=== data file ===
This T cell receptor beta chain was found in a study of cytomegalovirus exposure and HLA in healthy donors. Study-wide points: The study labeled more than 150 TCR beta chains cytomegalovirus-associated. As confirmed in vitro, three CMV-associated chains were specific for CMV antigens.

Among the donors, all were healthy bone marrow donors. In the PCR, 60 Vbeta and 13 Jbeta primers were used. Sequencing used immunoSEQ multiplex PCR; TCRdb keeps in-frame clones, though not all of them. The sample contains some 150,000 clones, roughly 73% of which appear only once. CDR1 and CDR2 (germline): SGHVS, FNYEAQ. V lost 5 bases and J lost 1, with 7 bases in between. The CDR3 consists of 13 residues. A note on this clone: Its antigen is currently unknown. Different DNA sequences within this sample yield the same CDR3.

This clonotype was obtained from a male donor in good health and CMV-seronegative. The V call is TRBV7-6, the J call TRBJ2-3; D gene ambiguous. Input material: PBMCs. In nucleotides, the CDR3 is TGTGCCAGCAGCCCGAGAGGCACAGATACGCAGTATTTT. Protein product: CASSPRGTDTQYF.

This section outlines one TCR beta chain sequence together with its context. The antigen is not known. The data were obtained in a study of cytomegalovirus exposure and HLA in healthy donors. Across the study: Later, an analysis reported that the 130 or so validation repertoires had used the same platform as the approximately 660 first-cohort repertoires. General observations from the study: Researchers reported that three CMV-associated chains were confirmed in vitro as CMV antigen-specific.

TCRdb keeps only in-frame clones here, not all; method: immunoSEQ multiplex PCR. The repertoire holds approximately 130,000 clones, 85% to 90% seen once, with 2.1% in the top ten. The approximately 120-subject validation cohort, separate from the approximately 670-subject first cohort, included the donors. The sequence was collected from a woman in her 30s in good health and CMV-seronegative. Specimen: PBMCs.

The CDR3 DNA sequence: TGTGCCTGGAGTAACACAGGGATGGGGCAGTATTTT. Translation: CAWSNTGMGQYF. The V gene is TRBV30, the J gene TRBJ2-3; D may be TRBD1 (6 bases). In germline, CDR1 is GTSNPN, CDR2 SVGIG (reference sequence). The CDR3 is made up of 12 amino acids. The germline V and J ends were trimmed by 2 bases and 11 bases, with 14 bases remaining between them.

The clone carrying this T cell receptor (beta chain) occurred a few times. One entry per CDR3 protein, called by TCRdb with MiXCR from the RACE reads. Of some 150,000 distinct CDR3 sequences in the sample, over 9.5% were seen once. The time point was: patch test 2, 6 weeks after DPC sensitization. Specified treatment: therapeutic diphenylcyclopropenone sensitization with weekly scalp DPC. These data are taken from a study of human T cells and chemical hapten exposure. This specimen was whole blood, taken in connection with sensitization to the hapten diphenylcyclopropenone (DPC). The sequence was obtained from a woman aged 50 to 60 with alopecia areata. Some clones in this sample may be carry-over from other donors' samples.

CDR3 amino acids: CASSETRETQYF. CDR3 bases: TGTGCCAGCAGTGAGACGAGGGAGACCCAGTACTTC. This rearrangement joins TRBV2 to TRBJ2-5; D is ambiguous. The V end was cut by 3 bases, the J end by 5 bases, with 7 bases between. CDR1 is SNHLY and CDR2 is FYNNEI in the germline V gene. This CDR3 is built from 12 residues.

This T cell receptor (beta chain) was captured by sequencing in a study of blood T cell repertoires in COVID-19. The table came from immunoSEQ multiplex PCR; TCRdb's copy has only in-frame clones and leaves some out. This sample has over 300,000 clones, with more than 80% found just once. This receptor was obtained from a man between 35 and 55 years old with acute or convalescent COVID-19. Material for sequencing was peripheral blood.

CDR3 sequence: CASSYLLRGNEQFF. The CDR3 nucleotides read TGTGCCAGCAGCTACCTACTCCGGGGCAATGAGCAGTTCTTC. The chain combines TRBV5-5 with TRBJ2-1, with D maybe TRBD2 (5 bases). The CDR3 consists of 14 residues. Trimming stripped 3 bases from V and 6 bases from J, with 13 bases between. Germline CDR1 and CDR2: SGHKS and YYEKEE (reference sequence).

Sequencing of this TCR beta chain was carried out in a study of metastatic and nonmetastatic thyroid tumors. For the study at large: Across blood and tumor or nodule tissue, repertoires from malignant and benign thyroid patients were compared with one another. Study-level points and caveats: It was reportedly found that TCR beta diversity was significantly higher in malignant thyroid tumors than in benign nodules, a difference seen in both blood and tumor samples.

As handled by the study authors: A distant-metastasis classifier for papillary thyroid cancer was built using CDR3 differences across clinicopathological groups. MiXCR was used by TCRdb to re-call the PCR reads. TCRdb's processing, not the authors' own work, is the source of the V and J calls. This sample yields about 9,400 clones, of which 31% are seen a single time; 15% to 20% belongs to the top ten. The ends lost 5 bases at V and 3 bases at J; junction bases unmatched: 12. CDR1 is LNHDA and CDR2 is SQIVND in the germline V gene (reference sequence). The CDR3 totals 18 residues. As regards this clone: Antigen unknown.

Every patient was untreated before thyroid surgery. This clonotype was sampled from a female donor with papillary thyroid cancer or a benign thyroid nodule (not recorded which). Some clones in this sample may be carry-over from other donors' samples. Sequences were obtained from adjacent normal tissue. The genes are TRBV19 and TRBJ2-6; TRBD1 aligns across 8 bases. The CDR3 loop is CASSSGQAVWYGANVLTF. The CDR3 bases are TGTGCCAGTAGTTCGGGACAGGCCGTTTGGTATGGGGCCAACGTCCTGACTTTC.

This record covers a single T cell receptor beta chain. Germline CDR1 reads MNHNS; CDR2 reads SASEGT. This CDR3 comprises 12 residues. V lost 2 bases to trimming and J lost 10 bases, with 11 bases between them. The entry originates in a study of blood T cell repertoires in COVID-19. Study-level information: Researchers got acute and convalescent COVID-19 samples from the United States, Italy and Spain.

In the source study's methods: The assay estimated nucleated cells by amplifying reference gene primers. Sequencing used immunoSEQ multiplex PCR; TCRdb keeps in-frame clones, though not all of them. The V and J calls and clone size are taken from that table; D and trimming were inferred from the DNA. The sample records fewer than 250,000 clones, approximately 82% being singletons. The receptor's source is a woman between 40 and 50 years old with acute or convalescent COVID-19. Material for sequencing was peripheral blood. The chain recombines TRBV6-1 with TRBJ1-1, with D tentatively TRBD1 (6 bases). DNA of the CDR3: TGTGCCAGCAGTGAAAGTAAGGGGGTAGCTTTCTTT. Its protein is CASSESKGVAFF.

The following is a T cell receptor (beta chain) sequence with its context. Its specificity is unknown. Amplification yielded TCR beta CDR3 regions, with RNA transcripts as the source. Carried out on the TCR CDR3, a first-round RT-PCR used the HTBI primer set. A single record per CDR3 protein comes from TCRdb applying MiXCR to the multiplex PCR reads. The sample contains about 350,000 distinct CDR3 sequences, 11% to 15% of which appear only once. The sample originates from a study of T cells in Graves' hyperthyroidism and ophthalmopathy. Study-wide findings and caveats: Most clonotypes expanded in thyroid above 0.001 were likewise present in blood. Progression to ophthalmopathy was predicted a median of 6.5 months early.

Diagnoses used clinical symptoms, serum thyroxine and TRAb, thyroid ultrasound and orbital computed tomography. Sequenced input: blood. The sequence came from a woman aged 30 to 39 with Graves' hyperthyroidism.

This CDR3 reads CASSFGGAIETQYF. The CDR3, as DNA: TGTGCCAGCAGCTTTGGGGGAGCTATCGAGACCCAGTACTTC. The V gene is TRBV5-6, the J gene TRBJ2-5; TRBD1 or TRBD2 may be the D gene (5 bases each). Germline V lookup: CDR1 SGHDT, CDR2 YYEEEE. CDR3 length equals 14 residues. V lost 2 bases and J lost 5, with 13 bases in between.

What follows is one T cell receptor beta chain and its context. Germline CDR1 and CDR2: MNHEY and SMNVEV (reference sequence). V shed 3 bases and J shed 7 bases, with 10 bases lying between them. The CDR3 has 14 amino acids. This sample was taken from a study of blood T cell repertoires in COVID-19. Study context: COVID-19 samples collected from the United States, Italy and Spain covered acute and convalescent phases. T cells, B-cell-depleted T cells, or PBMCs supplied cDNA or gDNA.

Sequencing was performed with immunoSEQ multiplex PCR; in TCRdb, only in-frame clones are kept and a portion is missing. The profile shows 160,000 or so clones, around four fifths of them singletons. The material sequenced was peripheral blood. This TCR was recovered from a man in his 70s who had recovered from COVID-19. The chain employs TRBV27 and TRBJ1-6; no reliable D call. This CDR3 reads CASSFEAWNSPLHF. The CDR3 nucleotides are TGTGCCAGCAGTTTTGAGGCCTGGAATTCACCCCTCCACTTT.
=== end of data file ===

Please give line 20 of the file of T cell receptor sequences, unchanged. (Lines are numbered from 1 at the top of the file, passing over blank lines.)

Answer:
Sequencing was performed with immunoSEQ multiplex PCR; in TCRdb, only in-frame clones are kept and a portion is missing. The profile shows 160,000 or so clones, around four fifths of them singletons. The material sequenced was peripheral blood. This TCR was recovered from a man in his 70s who had recovered from COVID-19. The chain employs TRBV27 and TRBJ1-6; no reliable D call. This CDR3 reads CASSFEAWNSPLHF. The CDR3 nucleotides are TGTGCCAGCAGTTTTGAGGCCTGGAATTCACCCCTCCACTTT.